Another day, another JCPS bus accident. They’re almost as plentiful as shootings or pedestrian deaths. [WDRB]

Can you imagine how much better off Louisville would be if Greg Fischer spent the amount of time he’s spent trying to raise your taxes on holding people like Sadiqa Reynolds accountable? With hours left for the local option sales tax to advance in the state Senate, Louisville Mayor Greg Fischer made a push Tuesday to rally support for the bill. [C-J/AKN]

A single vote upheld the decision to prevent James Helinger from returning to his post as a Buechel Police Lieutenant. [WHAS11]

The Kentucky State Nature Preserves Commission will discuss the decline of important natural pollinators like bees and butterflies. The meeting Thursday in Frankfort will be open to the public. [H-L]

Another day, another fun shooting in Possibility City! One person was rushed to the hospital after an early morning shooting in Okolona. Was apparently a teen who was found shot in the groin. [WLKY]

This man helps American cities hide their homeless populations. His tactics are being put to use in Louisville by Greg Fischer. But no one wants to talk about it because how dare anyone question puppies and rainbows. [HuffPo]

Parents within West Clark Community Schools are voicing concerns over school conditions and overcrowding at Silver Creek High School in Clark County. [WAVE3]

Louisville businessman Hal Heiner leads the crowded race for the Republican party’s nominee for Kentucky’s next governor who would then likely take on Democratic Attorney General Jack Conway, according to a new Bluegrass Poll. [WKYT]

John Schnatter’s long-running, multi-generational ties to the University of Louisville just grew $4.64 million deeper. [WFPL]

A new study has found that when transgender young people are allowed to fully identify with their gender and take steps toward transition, it significantly improves their depression and anxiety. [Think Progress]

When Lily DeRosia read about the mandatory overtime and long shifts forced on workers at the Louisville company that makes Girl Scout cookies, she was inspired to try to do something about it. [Business First]

Floyd County is in the process of hiring a public works director. [News & Tribune]

Are You Excited For Not Diana To Visit?

Everybody is freaking out about Prince Charles and that lady who is not Diana coming to Louisville. [WDRB]

Mayor Greg Fischer on Monday nominated Sujata Barai Chugh, a public policy and nonprofit grant writing consultant, to fill one of two open seats on the Metropolitan Sewer District board. [C-J/AKN]

An underground service explosion caused a disruption to power to some customers in the areas of 4th, Liberty, Fifth and Jefferson streets, according to LG&E spokesperson Natasha Collins. [WHAS11]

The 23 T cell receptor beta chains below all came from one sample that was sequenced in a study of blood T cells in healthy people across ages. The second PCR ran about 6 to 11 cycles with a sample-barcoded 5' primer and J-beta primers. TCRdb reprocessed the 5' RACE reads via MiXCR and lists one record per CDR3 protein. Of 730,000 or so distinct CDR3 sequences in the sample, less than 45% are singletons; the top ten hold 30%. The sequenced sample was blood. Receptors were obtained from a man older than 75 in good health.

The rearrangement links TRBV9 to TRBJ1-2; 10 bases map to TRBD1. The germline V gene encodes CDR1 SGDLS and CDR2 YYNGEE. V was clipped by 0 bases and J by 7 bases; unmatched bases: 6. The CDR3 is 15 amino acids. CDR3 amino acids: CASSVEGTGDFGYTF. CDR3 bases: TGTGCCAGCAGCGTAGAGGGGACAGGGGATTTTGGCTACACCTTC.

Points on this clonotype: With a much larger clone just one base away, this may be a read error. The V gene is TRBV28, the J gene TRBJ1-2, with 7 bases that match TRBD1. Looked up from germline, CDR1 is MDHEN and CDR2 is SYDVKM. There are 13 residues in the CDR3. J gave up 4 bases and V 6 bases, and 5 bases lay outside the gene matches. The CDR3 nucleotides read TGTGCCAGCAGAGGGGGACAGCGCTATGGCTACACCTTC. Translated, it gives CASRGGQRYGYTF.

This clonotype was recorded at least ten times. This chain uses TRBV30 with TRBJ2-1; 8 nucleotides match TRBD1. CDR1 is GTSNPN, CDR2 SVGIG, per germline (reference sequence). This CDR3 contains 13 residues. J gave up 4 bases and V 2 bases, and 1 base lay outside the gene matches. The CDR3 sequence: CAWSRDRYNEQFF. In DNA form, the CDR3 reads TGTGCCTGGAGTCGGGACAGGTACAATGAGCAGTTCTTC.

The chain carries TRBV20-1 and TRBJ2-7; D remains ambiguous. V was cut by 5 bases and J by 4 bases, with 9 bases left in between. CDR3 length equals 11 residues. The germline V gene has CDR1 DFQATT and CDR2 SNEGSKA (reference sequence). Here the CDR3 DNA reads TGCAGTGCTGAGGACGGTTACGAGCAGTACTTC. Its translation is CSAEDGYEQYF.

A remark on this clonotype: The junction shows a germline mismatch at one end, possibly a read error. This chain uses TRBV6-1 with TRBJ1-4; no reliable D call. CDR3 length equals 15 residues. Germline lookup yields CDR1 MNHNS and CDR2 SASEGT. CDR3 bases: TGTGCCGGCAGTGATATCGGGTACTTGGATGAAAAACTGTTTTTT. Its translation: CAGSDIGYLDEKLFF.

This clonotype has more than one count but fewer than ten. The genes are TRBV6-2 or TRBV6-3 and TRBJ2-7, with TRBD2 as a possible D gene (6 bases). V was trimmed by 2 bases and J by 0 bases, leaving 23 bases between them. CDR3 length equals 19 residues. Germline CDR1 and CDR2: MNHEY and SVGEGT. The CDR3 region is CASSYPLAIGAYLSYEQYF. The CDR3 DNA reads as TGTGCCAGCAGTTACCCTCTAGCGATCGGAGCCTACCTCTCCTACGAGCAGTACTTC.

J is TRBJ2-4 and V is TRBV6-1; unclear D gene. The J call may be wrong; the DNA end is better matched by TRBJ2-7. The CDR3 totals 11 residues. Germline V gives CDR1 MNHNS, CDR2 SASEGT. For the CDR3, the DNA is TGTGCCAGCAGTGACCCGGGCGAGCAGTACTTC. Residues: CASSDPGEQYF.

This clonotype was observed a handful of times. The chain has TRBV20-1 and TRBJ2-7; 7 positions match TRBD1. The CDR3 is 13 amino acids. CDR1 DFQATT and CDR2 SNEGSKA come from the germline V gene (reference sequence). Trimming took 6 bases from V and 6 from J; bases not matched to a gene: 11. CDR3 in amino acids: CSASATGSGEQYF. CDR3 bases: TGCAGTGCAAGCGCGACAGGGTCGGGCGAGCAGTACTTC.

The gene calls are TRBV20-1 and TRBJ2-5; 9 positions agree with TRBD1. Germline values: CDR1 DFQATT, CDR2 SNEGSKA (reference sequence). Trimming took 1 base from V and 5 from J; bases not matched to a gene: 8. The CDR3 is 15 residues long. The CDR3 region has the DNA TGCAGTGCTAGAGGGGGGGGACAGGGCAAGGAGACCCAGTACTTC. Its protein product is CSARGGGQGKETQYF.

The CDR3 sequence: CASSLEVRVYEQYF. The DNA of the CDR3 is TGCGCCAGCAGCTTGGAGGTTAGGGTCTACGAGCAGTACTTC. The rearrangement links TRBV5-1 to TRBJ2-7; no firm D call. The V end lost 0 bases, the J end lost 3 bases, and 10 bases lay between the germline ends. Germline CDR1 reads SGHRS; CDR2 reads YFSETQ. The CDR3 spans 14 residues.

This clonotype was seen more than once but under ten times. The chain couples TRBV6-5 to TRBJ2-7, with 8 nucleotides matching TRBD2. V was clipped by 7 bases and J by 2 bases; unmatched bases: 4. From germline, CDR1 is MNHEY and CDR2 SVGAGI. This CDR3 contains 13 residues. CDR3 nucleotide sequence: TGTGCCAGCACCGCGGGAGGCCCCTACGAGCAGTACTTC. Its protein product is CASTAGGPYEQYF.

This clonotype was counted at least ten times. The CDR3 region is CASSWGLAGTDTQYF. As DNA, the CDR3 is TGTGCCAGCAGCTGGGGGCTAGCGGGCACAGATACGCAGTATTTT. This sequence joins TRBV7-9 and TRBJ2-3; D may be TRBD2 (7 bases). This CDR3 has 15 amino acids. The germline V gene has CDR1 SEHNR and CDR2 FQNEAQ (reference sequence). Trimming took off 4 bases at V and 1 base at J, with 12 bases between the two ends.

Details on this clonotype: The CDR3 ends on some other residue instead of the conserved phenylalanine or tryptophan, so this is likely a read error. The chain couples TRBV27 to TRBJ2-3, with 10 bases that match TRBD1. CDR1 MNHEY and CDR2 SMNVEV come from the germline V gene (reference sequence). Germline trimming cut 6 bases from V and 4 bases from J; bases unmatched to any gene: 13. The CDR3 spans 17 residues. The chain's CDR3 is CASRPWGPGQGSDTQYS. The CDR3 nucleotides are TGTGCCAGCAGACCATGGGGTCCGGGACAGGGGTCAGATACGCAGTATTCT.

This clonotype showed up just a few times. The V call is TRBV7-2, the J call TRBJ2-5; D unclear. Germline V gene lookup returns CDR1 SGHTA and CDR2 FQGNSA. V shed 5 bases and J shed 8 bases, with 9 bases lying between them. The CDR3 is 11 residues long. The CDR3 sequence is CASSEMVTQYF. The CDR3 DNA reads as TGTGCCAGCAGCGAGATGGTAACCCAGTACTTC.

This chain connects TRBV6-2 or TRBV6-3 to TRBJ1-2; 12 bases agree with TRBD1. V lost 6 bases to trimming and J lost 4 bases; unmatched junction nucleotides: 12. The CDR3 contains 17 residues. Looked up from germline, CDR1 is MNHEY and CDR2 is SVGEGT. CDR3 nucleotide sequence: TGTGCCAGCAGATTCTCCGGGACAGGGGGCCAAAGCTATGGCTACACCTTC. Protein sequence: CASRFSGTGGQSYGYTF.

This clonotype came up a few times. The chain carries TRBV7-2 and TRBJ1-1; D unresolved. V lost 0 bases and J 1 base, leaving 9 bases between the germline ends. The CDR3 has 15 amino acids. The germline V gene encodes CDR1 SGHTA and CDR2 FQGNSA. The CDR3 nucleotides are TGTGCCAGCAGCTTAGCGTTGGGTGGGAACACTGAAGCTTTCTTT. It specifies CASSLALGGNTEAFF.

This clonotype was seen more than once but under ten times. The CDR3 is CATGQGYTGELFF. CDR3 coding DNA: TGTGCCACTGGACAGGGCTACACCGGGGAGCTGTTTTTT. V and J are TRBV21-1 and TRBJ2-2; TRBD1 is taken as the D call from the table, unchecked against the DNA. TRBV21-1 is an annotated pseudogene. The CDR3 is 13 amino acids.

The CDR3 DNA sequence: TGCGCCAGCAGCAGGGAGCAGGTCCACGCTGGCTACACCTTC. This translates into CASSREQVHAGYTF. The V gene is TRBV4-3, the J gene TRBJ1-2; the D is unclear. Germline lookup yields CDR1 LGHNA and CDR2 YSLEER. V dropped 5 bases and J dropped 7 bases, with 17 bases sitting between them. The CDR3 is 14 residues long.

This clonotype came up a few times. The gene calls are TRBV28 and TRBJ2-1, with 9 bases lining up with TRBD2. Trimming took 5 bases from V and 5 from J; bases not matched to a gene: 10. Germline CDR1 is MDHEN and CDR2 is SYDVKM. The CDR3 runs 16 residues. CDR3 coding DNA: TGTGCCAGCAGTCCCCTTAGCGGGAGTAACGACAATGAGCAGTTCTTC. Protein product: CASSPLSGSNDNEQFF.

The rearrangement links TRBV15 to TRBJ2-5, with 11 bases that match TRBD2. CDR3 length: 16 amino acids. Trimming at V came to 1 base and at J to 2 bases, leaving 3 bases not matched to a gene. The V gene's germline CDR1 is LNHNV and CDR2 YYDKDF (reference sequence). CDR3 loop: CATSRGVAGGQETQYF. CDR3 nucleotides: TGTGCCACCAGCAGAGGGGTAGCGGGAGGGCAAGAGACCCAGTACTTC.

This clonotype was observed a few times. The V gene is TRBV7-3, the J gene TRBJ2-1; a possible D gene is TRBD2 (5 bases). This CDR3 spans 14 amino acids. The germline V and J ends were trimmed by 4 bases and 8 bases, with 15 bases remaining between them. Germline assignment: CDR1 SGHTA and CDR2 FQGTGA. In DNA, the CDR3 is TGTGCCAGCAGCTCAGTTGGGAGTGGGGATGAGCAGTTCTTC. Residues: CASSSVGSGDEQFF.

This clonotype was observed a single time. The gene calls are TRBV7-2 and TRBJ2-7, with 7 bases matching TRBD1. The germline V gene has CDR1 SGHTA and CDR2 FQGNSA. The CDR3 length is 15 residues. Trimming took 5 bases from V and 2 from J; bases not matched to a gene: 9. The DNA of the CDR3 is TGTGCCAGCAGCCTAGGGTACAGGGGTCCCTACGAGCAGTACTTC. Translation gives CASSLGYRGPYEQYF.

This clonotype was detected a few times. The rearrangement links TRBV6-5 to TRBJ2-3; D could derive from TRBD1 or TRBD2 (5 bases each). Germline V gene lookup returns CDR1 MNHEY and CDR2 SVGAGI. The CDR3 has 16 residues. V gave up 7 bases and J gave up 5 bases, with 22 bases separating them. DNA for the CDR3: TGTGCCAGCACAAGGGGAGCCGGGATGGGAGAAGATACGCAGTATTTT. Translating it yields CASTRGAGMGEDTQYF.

Raising the minimum wage is a top issue for Kentucky voters, contrary to the nonsense Greg Fischer has spewed. [H-L]

WARNING! RIDICULOUS AUTOPLAY VIDEO! Louisville police are investigating human remains found on a construction site in Lake Louisvilla in eastern Jefferson County, on Monday. [WLKY]

When he published Diana: Her True Story in 1992, Andrew Morton faced a “cataclysm” from the British establishment, who wished to “deny the message and denigrate the messenger” behind the explosive biography. [HuffPo]

Now we’re leaving shootings (okay, not really) and are getting back to good old fashioned stabbings. [WAVE3]

Hypocrisy. Disappointment. Frustration. That’s how Democrats described their feelings about Republicans as they listened to President Barack Obama call for a renewal of the Voting Rights Act in front of the Edmund Pettus Bridge on the anniversary of the march that helped get the law passed 50 years ago. [Politico]

Louisville Metro Government will pay $1.5 million to settle a legal suit filed by a group of young men wrongfully arrested in summer 2014. [WFPL]

No new research projects will begin at the U.S. government’s key livestock study center until animal welfare is improved through stronger oversight and better training of standards, U.S. Department of Agriculture Secretary Tom Vilsack said on Monday. [Reuters]

Nucleus, an economic development arm for the University of Louisville Foundation, plans to keep its deadline intact for the construction of a six-story parking garage at 220 S. Preston St. in downtown Louisville. [Business First]

The Indiana Senate’s top budget writer said Thursday he wants to consider ways of possibly easing proposed school funding shifts that could lead to cuts for many urban and rural districts with shrinking enrollments. [News & Tribune]